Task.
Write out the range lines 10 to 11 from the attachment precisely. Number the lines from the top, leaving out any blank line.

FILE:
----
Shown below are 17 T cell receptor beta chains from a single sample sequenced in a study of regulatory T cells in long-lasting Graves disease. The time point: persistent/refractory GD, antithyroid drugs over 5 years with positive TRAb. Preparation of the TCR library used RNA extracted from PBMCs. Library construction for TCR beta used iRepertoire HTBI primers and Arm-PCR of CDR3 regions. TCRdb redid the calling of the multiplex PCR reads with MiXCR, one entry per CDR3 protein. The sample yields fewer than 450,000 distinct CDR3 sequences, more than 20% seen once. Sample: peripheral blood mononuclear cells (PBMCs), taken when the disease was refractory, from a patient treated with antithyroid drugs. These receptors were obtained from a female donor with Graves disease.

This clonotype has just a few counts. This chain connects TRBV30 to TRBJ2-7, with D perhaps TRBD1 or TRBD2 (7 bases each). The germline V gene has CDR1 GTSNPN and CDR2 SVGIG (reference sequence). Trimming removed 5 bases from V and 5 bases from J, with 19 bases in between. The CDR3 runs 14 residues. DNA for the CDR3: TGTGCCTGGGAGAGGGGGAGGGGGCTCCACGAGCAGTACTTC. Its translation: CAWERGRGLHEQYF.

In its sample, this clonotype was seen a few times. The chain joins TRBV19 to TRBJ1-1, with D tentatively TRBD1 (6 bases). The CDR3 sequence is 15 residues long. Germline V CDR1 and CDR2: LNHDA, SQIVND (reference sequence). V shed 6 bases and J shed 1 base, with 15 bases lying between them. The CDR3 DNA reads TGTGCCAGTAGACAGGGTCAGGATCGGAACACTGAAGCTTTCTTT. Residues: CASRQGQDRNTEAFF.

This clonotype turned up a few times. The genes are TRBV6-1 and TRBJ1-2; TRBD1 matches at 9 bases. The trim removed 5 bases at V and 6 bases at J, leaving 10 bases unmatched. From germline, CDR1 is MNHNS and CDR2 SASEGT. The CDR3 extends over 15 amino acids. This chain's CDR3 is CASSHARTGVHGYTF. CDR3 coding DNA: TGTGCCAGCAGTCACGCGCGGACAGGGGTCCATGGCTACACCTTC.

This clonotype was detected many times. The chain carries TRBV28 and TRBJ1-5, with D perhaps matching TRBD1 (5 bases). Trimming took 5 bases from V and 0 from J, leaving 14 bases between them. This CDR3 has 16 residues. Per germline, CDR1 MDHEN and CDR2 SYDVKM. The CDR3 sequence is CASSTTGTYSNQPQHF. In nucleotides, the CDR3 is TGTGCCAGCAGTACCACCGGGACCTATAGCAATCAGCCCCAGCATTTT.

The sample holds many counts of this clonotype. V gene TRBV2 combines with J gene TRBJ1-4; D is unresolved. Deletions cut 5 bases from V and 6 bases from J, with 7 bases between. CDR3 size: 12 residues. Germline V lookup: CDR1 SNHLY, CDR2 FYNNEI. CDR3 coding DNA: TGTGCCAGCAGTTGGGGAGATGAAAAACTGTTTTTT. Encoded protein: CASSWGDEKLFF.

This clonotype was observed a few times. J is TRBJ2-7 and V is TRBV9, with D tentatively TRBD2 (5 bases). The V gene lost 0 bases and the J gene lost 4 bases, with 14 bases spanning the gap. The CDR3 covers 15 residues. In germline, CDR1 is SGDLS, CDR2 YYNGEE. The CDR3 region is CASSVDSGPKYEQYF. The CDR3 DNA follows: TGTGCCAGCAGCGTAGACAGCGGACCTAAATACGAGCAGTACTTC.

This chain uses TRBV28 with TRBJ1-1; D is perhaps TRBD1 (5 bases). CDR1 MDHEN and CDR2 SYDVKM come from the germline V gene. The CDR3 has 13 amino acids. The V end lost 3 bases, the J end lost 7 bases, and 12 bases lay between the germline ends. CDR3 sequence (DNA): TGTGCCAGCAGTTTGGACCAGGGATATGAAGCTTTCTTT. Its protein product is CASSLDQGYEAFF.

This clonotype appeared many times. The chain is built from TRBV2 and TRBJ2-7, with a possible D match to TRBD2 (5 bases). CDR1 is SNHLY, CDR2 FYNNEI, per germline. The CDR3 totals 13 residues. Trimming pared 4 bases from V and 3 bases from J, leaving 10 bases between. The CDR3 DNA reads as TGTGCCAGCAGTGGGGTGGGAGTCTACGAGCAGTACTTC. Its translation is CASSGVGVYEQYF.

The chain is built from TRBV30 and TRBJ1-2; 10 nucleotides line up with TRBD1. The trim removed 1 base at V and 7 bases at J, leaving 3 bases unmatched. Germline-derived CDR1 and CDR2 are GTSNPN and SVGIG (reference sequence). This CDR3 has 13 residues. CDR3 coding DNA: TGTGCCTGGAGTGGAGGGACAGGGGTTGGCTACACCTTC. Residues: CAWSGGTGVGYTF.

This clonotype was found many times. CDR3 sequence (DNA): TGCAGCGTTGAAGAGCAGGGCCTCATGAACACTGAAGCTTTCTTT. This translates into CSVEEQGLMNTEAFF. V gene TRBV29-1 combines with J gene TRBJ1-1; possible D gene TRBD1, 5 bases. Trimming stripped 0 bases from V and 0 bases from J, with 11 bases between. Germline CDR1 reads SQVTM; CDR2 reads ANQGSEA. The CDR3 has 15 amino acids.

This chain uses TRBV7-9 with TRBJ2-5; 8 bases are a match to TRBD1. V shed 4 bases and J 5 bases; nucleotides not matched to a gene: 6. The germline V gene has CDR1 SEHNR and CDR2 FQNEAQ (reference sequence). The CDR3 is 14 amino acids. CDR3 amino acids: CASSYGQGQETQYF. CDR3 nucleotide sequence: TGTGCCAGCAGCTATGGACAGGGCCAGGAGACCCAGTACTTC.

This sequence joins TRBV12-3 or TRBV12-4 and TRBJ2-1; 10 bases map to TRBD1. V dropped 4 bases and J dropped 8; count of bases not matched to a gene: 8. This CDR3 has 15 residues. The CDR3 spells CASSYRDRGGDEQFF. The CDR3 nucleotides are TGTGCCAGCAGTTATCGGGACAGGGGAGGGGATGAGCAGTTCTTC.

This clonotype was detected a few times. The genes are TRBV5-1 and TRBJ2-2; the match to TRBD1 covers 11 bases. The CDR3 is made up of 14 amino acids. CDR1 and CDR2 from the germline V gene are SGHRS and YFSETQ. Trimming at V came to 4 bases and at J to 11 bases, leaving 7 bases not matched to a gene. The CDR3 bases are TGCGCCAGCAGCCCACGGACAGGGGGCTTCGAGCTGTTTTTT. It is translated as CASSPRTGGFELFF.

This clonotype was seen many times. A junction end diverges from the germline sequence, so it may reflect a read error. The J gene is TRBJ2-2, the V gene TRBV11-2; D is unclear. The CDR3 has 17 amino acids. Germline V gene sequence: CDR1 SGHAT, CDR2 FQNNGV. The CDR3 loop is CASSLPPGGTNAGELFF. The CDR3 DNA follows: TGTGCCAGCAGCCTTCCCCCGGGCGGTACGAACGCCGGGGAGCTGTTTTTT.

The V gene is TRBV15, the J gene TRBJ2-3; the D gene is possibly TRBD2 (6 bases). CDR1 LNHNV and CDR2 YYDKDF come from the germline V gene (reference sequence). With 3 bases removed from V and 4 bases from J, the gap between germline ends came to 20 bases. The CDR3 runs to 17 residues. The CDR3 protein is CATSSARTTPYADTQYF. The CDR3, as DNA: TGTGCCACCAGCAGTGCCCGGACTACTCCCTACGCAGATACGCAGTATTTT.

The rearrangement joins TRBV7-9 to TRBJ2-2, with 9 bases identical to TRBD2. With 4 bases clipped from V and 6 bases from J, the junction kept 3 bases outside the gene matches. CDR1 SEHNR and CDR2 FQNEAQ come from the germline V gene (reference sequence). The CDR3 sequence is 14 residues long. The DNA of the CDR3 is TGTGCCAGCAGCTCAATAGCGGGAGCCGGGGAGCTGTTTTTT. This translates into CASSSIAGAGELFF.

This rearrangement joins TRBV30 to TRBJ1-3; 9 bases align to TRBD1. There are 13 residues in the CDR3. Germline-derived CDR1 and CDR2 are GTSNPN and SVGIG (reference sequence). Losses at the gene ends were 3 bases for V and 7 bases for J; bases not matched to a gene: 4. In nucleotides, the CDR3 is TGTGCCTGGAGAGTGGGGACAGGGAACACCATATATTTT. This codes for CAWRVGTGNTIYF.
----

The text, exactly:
The chain is built from TRBV30 and TRBJ1-2; 10 nucleotides line up with TRBD1. The trim removed 1 base at V and 7 bases at J, leaving 3 bases unmatched. Germline-derived CDR1 and CDR2 are GTSNPN and SVGIG (reference sequence). This CDR3 has 13 residues. CDR3 coding DNA: TGTGCCTGGAGTGGAGGGACAGGGGTTGGCTACACCTTC. Residues: CAWSGGTGVGYTF.

This clonotype was found many times. CDR3 sequence (DNA): TGCAGCGTTGAAGAGCAGGGCCTCATGAACACTGAAGCTTTCTTT. This translates into CSVEEQGLMNTEAFF. V gene TRBV29-1 combines with J gene TRBJ1-1; possible D gene TRBD1, 5 bases. Trimming stripped 0 bases from V and 0 bases from J, with 11 bases between. Germline CDR1 reads SQVTM; CDR2 reads ANQGSEA. The CDR3 has 15 amino acids.